Americana and Other Things

In the hierarchy of the universe, we have God as our Primal Source. Followed by God is Its first and perfect creation, the one and only Miss Manners: Judith Martin. Lady Gaga follows Miss Manners, and then Everything Else, including the writer.

A friend recently lent us a magazine called The New Yorker so that we could read a particular article about an unsavory political candidate and the potential damage that candidate could do within his first 100 days in office.

As I read the article (admittedly, ’twas dense, and I’ve yet to finish), I couldn’t help but feel like an adult- an American adult. Sometimes the true ethos of what it means to be American reveals itself to me, the echoes of people working together to do their part and being able to do whatever they want so long as they behave civilly and legally; I could see the good times and the dance of culture, complete with problems that need to be solved and on which we actively work.

Being an American, at its best, is remarkable.

Growing up in the South, a sense of Americana didn’t exist for me. The people surrounding me more often than not were living in the past, in a world and culture that is the grandchild of the Confederate States, and while she’s not as backwards as her grandparents, that’s not saying much.

The biggest problem is how ingrained it is in the culture; it’s difficult to identify unless you leave the South and realize it isn’t the only place in the USA.

Much of my life has been spent being told what to think by people around me who somehow felt that my passivity was license for them to control me. It wasn’t, and it isn’t. I have maintained silence in the face of a number of situations where perhaps I should speak out. The question is whether or not speaking out will do any good. Does your voice really matter? Does your opinion really matter?

Surprisingly, it just might. You might be surprised to learn that the people around you, that people in your family, might respect what you have to say- you might influence them. People are influencd to a greater degree by what the people around them think than most of us realize. Yes, there are always self-reflective individuals who will go against the majority thought, but we’re rare.

After the end of the second presidential debate the so-called “Town Hall” debate in which the questions came from people in the audience as well as online questions, Bob Schieffer, a journalist with CBS, described the debate as “just disgraceful,” and I happen to agree with him. There are lines of civility that were crossed, lines of common decency and the appearance of respectability, and though Mr. Schieffer placed the majority of the blame squarely on the shoulders of one candidate, he didn’t exclude the other one completely.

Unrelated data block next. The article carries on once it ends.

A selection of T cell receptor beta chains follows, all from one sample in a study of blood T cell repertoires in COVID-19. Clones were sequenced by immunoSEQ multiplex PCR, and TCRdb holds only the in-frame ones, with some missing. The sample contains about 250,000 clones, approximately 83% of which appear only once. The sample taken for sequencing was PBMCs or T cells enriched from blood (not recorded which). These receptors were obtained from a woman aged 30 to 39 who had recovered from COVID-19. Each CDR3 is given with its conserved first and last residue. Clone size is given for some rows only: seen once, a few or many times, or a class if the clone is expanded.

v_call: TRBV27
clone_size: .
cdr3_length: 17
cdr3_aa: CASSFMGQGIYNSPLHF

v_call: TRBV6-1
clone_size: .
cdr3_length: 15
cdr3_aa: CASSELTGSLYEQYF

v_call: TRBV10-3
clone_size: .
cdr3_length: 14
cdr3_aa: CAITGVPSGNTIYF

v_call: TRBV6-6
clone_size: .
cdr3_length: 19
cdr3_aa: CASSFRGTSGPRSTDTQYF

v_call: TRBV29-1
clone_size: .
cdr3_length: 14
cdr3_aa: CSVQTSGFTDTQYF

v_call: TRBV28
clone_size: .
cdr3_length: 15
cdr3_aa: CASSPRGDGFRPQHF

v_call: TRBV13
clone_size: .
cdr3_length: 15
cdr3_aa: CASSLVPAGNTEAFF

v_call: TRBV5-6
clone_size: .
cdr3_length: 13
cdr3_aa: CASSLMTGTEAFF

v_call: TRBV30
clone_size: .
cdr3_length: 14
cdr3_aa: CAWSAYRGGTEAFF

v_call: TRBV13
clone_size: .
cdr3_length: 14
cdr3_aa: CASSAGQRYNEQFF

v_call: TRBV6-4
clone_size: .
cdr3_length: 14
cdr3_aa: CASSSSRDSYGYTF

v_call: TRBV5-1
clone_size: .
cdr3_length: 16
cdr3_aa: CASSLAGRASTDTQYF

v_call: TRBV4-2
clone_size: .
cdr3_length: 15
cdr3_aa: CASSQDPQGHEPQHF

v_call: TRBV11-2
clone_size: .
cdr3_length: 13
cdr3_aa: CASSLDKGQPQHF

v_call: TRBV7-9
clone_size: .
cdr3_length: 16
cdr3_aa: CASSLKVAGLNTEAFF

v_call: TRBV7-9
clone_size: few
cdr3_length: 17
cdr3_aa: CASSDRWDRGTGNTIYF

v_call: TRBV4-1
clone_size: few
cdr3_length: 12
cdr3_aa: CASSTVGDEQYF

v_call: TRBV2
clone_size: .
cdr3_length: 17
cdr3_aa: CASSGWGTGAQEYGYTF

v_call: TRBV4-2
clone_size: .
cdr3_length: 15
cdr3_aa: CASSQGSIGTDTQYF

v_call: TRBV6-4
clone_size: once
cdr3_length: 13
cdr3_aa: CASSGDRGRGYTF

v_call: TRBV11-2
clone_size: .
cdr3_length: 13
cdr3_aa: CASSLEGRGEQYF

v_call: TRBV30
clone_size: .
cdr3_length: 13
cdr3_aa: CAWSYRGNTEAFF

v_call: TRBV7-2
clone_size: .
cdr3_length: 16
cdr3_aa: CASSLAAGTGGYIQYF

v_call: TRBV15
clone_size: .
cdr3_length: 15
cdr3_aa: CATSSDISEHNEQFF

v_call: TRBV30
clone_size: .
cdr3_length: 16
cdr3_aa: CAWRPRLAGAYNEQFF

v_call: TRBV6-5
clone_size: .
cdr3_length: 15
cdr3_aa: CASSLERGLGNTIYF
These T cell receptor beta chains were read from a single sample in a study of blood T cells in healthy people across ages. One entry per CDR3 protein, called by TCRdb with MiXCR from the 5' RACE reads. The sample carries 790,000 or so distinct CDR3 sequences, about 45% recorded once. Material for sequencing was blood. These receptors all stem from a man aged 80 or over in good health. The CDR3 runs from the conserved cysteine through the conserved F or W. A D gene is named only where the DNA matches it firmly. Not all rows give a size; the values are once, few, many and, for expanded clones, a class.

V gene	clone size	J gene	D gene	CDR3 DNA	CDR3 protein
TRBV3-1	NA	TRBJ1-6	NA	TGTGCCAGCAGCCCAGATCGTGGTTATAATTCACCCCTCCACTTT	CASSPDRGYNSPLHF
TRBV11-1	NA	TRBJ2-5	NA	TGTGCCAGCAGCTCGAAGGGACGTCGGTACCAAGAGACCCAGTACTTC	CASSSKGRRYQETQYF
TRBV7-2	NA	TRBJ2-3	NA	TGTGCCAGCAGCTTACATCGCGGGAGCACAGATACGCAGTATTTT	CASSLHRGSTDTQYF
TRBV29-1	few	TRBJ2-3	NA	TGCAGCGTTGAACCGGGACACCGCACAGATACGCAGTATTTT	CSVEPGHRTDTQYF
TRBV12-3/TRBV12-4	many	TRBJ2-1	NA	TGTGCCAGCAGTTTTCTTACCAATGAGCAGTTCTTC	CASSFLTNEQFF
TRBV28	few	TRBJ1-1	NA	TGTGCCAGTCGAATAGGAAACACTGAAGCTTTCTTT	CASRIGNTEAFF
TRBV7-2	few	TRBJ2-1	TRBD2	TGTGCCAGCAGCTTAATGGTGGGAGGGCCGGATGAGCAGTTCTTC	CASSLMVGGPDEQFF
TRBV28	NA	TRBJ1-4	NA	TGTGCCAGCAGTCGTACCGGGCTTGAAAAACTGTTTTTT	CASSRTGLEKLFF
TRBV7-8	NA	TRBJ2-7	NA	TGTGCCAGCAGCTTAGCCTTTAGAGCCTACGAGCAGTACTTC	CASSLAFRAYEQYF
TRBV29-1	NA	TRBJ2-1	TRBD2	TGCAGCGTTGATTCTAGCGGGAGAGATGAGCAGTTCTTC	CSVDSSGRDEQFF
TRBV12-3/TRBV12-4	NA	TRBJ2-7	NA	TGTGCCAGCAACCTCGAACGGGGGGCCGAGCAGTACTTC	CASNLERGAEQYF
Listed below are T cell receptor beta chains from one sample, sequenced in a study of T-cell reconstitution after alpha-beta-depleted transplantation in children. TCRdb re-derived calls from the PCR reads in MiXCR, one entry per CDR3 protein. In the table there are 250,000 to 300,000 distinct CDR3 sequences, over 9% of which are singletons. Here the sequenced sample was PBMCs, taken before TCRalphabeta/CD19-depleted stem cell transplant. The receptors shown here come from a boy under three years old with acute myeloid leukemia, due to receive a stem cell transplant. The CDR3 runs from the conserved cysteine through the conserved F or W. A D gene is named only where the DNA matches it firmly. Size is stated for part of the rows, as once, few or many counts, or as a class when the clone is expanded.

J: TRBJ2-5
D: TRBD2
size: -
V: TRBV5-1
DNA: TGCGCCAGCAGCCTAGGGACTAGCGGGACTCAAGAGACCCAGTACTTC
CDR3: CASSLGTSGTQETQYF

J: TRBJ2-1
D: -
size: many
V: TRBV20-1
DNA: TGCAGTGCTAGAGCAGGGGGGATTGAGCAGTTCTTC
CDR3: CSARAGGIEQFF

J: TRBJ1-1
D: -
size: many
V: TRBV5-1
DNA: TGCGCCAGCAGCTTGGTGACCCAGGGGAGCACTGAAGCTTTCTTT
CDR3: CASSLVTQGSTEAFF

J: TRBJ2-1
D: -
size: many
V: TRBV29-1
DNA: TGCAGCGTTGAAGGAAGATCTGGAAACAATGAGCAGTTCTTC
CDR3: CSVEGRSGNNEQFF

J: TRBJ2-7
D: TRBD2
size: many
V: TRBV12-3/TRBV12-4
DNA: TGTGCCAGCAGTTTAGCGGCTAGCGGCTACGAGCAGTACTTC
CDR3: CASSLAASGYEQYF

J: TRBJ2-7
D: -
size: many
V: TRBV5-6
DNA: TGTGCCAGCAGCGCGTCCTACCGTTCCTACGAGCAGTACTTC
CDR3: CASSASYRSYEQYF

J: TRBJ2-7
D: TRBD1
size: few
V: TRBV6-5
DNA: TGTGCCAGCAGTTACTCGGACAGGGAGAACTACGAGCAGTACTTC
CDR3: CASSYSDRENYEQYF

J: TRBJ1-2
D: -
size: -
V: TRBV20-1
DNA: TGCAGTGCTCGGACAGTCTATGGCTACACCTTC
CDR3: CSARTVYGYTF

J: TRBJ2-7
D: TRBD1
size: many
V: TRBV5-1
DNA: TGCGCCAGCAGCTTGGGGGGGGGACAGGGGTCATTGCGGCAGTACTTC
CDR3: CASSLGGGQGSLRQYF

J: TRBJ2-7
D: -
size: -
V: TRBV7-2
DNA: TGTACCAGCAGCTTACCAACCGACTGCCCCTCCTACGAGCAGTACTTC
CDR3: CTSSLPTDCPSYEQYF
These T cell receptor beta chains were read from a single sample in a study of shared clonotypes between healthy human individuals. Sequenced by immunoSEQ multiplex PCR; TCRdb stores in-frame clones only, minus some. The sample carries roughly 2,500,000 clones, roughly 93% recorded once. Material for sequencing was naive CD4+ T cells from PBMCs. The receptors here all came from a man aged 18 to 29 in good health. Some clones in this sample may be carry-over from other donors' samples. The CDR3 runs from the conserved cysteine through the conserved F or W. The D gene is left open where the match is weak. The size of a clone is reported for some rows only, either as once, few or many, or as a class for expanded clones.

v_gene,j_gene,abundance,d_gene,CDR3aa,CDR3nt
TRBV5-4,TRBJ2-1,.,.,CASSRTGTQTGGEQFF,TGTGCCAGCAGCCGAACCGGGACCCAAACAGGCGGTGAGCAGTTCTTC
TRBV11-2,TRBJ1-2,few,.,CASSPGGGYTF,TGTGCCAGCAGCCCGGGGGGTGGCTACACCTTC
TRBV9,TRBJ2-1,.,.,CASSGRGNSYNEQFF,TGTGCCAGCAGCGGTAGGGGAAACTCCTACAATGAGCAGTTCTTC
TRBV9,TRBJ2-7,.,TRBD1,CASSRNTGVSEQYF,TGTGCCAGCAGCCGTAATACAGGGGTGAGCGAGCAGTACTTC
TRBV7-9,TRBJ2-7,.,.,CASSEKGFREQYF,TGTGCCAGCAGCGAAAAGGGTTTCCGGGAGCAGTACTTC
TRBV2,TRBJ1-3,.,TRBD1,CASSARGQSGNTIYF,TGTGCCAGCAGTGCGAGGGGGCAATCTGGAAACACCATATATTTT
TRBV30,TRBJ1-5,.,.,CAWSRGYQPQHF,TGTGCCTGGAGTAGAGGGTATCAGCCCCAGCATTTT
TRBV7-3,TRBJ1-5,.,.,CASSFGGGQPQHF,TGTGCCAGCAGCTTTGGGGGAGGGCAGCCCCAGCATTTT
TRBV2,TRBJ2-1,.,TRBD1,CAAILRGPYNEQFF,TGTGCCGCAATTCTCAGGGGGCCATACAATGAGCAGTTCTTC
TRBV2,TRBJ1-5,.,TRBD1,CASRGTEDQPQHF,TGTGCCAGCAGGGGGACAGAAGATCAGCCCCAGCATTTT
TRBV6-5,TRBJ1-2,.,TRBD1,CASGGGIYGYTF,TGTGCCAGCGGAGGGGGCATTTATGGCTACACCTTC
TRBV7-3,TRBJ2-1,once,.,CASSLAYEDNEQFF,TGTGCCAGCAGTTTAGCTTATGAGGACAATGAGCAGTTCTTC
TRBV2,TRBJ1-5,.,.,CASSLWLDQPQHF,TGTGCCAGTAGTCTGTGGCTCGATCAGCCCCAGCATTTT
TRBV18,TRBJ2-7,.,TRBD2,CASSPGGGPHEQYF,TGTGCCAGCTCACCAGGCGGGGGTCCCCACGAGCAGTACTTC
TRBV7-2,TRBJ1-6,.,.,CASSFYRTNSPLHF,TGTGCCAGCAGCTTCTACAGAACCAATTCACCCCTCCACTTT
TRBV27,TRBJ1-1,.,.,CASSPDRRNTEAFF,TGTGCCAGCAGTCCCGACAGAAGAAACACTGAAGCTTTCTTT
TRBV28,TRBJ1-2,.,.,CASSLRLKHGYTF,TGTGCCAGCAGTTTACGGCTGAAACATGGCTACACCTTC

The cultural and political divisions have already existed in the United States; people who suggest that the current president (Barack Obama) somehow fueled racial prejudice fail to see that the racial prejudice never went away, and that President Obama simply gave the racially prejudiced an excuse to be openly bigotted. (Open bigotry is incredibly rude, by the way.)

The same applies to our current election cycle of 2016. What we see are the deep cultural divisions that exist in the USA. People project what they think a candidate or that candidate’s opponent represents based on their biases and propaganda that’s passed around.

The situation this time around is more complicated than that. Gone are the days when John McCain, a former POW and the Republican presidential nominee in 2008, defended Barack Obama to one of McCain’s own supporters after she accused Barack Obama of being an “Arab.”

Instead, we have a candidate who thinks or thought at some point in time that it was acceptable behavior to simply walk up to a woman and grab her by the genitals followed by a number of people who misunderstood and thought the expletive he used to describe women’s genitalia was the problem, and many people began celebrating how they’ve said “worse” themselves.

I echo Mr. Schieffer’s sentiment in my own words: this is the United States of America. This is a place where we respect one another and one another’s bodily integrity and autonomy. This is a country where we don’t see other people as mere objects that we can do whatever we like with. This is a country where understand that everyone human being has inherent dignity endowed by their Creator, however one might understand God or the Universe.

We must make civility and the upholding of dignity the absolute contract to which we all agree. We have to start there and work our way through the culture.

Steve

 

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